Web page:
October 18, 2018, Jeanie VanWinkle, 1967 Alumna, shares memories of her time as a graduate student in the department.
Please share your memories as a graduate student in the late 1960’s.
The graduate students gathered almost weekly at another students’ home. Joe was rumored to be a permanent fixture in the department. He was a 7th year graduate student and the instigator of fun times in Biochemistry. We held great events. One Halloween I wore a blond wig and false eyelashes and fooled lots of friends with my perceived glamor. We even collaborated to play bridge when volunteering for sleep studies! Most importantly it was a type of bonding for our group.
Do you feel you had access to world class equipment?
I remember one terrible morning after an electrical failure an enormous freezer in my lab containing calf thymuses defrosted. The odor was toxic. Dr. Ed ward (Ed) Glassman’s drosophila lab was next to mine.
When my lab (which often contained rats and mice) was sprayed for bugs, the poor drosophila also hit the dust. Not happy times being on the receiving end of Dr. Glassman’s ire!
I worked on a state-of-the art DU spectrophotometer and often I needed matched quartz cuvettes. The DU was an investment for the department and the pride of our chairman, Dr. Irvin. When I got the nerve to tell him I had broken a cuvette, he looked at me with characteristic reserve and in a measured voice said…” it wasn’t one of the matched pairs ….was it?” Heh heh. I crept out of his office in shame.
Are you thankful for the opportunities that had after receiving a PhD degree?
I have appreciated the expansion of life experiences while working with collaborators, training students and post docs and having leadership roles in medical schools as well as nationally. The Ph.D. has given me opportunities I would never have had, particularly providing a look into the collaborative efforts to determine scientific goals in fighting disease and the unanimous demand for integrity in the process.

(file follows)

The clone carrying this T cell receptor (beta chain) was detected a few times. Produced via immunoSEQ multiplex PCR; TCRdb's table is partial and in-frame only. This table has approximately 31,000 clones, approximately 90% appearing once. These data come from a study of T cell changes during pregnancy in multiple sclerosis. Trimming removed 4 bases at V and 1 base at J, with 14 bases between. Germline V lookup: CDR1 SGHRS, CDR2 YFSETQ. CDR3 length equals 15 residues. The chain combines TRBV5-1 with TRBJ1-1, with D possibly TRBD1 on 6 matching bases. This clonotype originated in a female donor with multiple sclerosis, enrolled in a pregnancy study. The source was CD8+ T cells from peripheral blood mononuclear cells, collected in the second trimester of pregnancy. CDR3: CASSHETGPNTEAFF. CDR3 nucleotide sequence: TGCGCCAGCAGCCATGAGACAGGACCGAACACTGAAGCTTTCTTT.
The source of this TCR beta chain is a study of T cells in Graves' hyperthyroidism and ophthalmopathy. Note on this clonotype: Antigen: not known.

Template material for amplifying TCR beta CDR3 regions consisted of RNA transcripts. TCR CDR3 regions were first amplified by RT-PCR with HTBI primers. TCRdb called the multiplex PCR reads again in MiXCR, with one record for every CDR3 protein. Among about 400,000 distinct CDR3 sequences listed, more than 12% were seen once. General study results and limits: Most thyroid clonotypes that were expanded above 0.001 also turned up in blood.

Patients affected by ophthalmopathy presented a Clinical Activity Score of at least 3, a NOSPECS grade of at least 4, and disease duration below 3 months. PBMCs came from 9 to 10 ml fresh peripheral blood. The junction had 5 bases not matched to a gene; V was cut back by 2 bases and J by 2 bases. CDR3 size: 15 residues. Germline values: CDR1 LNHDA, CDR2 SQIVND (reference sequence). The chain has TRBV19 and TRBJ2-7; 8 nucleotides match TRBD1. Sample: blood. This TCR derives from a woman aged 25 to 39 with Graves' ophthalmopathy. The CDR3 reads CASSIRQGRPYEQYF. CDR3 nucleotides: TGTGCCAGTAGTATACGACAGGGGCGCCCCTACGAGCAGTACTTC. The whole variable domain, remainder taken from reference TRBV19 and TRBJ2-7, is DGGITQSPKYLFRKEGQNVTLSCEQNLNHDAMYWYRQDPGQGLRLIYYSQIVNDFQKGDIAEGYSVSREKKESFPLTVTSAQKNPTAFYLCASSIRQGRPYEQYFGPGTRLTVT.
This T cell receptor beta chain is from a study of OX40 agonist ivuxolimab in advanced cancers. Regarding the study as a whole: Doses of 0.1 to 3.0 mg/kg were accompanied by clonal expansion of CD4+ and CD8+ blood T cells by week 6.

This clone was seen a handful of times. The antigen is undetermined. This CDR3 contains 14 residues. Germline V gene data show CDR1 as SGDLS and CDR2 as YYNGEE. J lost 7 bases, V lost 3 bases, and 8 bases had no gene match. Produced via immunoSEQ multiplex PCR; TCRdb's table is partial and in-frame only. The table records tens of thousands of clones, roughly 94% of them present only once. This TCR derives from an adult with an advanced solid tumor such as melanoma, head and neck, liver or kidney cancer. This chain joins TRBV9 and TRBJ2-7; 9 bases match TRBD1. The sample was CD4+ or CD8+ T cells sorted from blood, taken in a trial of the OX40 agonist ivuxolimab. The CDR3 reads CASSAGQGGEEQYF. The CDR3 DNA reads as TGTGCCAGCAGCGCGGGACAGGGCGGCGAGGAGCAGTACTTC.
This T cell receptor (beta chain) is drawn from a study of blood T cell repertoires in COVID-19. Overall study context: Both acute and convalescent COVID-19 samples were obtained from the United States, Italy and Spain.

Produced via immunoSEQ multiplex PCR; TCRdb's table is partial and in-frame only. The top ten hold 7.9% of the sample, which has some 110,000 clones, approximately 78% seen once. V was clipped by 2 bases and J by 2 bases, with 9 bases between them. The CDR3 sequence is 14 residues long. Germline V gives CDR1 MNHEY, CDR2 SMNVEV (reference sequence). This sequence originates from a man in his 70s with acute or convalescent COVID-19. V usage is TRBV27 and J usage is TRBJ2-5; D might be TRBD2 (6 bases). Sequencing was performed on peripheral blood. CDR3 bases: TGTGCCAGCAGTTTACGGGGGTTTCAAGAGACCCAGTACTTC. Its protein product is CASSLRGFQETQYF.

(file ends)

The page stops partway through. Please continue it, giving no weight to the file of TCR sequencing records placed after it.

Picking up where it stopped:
What was your first position after you received your Ph.D.?
My first position was as a Research Instructor at Baylor College of Medicine. This of course was a tentative, non-tenure track position. My husband then was also a Ph.D. In Biochemistry (a year after me) and was appointed as an Assistant Professor, tenure track.
Did you have women as role models?
Yes, thankfully there were strong and supportive women at the national level who have worked to overcome the discrimination of those times. I think more families (both mothers AND fathers) recognize the STEM talents of our girls. This has been a difficult path freeing our brains from the preconceptions of role playing and patriarchy.
Look back over your career, where did your adventures take you?
International meetings have taken me to Norway, Greece and the Isle of Kos and to cities across the US. These meetings have inspired more travels and mingling with a variety of cultures in Peru, Morocco, Santorini, northern India and Turkey. Politics and diplomacy learned in scientific venues translate well when integrating with a variety of cultures.
Both Jeannie (1967) and Barry (1968) VanWinkle were mentioned in the Knoxville News Sentinel (October 07, 2012) Retirees share stories of treasures for fall homes tour in Smoky Mountains
A special thank you to Alana Lauren Keller and Carolyn Clabo in our Development office for reconnecting us with our alumni and coordinating this interview. Please send us your news at the submit news link on our website.